Now is the winter of our discontent made glorious summer...
I'm trying to recall. How did that work out for Richard?
Oops, time for my nap. I keep forgetting.
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#18934 User is offline   y66 

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Posted 2021-October-07, 22:17

I suspect Krugman would be pleased if he knew his words had the power to rouse his critics from hibernation if only to mock his optimism in a highly literate and entertaining fashion before heading back to sleep. I am.
If you lose all hope, you can always find it again -- Richard Ford in The Sportswriter
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#18935 User is online   kenberg 

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Posted 2021-October-08, 05:46

View Posty66, on 2021-October-07, 22:17, said:

I suspect Krugman would be pleased if he knew his words had the power to rouse his critics from hibernation if only to mock his optimism in a highly literate and entertaining fashion before heading back to sleep. I am.


And only gentile mocking, he could be right although I think any optimism about covid is premature.

This illustrates an issue. After posting my comment I reflected that no one will be saying "Golly, I never knew that Ken doesn't always appreciate Krugman". If I were to make a vow not to post anything unless I thought there would be someone somewhere who was surprised to learn of my thoughts on the matter then I would not be posting much.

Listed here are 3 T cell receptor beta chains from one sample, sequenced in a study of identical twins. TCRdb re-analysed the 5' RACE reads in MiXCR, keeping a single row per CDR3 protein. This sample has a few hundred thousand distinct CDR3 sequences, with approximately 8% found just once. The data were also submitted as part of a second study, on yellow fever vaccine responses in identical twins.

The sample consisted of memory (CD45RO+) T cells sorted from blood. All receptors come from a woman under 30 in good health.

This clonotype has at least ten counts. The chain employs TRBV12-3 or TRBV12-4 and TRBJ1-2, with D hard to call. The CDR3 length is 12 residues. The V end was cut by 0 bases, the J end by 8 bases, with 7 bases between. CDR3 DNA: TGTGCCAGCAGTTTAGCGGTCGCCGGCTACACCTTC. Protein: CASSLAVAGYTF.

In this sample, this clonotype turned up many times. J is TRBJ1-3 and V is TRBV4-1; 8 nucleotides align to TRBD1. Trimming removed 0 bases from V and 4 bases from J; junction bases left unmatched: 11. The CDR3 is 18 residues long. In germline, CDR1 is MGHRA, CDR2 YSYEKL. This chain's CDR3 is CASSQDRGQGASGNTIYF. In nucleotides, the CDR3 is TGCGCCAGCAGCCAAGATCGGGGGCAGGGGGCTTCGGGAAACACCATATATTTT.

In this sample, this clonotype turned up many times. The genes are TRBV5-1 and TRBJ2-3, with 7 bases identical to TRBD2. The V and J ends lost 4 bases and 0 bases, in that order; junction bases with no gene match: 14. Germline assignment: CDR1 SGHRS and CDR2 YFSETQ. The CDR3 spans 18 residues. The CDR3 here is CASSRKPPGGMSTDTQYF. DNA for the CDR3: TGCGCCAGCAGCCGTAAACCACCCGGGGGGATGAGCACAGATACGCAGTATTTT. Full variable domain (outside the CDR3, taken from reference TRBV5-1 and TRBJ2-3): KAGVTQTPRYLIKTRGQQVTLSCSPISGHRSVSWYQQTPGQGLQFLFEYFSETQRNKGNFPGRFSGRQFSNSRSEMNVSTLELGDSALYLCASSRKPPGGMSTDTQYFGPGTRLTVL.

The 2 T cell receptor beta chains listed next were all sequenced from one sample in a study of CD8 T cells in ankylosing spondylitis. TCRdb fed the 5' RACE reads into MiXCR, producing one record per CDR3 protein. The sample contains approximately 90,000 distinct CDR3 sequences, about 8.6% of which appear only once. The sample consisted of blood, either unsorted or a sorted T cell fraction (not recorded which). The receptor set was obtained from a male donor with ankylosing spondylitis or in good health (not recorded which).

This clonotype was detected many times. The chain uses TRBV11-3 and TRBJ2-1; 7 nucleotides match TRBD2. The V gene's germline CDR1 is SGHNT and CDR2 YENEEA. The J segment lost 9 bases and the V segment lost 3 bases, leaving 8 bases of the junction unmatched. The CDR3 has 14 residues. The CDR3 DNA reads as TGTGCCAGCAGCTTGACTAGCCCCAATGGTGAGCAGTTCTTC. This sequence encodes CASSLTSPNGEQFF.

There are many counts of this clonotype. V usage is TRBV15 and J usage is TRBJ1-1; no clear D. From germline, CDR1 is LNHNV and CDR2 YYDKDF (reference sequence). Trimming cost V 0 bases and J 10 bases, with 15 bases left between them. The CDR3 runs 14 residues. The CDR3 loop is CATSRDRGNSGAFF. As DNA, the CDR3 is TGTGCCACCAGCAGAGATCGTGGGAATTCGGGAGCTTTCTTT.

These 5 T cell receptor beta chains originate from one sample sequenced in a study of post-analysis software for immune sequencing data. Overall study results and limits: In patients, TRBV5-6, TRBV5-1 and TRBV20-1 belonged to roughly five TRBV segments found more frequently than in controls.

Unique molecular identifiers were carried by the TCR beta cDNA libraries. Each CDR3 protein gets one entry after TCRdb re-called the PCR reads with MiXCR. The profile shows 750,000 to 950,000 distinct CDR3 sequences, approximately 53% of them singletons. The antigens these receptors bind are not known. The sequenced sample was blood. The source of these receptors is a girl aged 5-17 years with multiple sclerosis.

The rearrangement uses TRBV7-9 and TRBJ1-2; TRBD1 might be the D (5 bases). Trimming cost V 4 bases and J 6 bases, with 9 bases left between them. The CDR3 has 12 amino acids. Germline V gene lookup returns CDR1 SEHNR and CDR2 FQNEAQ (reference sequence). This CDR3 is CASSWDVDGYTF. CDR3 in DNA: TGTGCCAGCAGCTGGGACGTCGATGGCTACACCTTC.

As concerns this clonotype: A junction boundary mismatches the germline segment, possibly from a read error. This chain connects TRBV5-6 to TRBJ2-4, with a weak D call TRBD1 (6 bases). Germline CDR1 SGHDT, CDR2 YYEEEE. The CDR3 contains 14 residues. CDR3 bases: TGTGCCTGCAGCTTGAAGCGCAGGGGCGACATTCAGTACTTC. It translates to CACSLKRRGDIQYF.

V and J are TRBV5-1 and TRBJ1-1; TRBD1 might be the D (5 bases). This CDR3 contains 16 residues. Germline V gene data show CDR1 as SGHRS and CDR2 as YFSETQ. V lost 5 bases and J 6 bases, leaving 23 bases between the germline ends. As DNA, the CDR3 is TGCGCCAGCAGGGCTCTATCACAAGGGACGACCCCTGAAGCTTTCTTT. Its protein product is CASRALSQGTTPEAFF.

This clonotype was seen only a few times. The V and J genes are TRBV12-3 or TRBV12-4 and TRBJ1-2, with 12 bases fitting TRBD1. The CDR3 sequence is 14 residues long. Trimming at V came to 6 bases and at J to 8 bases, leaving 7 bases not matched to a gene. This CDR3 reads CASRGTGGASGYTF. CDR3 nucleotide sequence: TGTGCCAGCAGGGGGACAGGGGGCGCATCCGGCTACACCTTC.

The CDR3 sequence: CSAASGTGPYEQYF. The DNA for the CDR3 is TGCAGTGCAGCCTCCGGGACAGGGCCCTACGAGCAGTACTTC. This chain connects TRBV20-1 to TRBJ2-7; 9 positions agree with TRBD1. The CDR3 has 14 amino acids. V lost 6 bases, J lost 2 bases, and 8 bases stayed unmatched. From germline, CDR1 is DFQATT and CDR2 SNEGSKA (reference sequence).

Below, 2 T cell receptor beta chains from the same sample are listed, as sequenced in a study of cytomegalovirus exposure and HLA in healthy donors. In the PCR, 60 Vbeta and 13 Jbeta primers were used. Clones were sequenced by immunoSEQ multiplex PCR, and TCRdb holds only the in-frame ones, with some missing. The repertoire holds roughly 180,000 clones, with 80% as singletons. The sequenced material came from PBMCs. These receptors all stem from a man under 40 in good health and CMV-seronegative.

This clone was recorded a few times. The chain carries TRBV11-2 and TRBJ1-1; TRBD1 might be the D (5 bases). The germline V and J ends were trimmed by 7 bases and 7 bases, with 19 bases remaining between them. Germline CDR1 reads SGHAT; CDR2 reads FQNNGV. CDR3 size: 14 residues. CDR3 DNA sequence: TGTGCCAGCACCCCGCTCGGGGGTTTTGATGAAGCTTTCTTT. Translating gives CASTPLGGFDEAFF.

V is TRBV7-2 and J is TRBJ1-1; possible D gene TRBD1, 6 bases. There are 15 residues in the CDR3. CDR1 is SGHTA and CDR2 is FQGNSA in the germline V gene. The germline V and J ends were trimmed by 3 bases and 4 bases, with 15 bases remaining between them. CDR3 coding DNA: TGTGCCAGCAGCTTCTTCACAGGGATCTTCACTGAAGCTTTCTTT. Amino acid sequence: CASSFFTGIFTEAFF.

But Krugman borrowing from Richard III to write optimistically? I could not resist.

Thanks
Ken
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#18936 User is offline   Winstonm 

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Posted 2021-October-08, 10:04

View Posty66, on 2021-October-07, 22:17, said:

I suspect Krugman would be pleased if he knew his words had the power to rouse his critics from hibernation if only to mock his optimism in a highly literate and entertaining fashion before heading back to sleep. I am.


York, york, york. Posted Image
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#18937 User is offline   barmar 

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Posted 2021-October-08, 13:20

View PostWinstonm, on 2021-October-04, 11:28, said:

There is a distinction between “right to be born” and “right to live”. The libertarian simply wants to impose his beliefs in others without admitting that as the true aim.

I was listening this morning to an interview with the director of one of the organizations behind the Texas law. She never used the word "fetus", she always referred to it as a "preborn child". As far as these people are concerned, it's already alive. So if you take any action that knowingly causes it to die, it's equivalent to murder.

#18938 User is offline   Gilithin 

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Posted 2021-October-08, 13:26

View PostWinstonm, on 2021-October-08, 10:04, said:

York, york, york. Posted Image

To tell us whether they will come or no!

And, in good time, here comes the sweating lord.
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#18939 User is offline   barmar 

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Posted 2021-October-08, 13:37

View Postmycroft, on 2021-October-04, 11:33, said:

But the libertarian also says "you can't force me to stop on the side of the road and save the life of the person dying from the accident".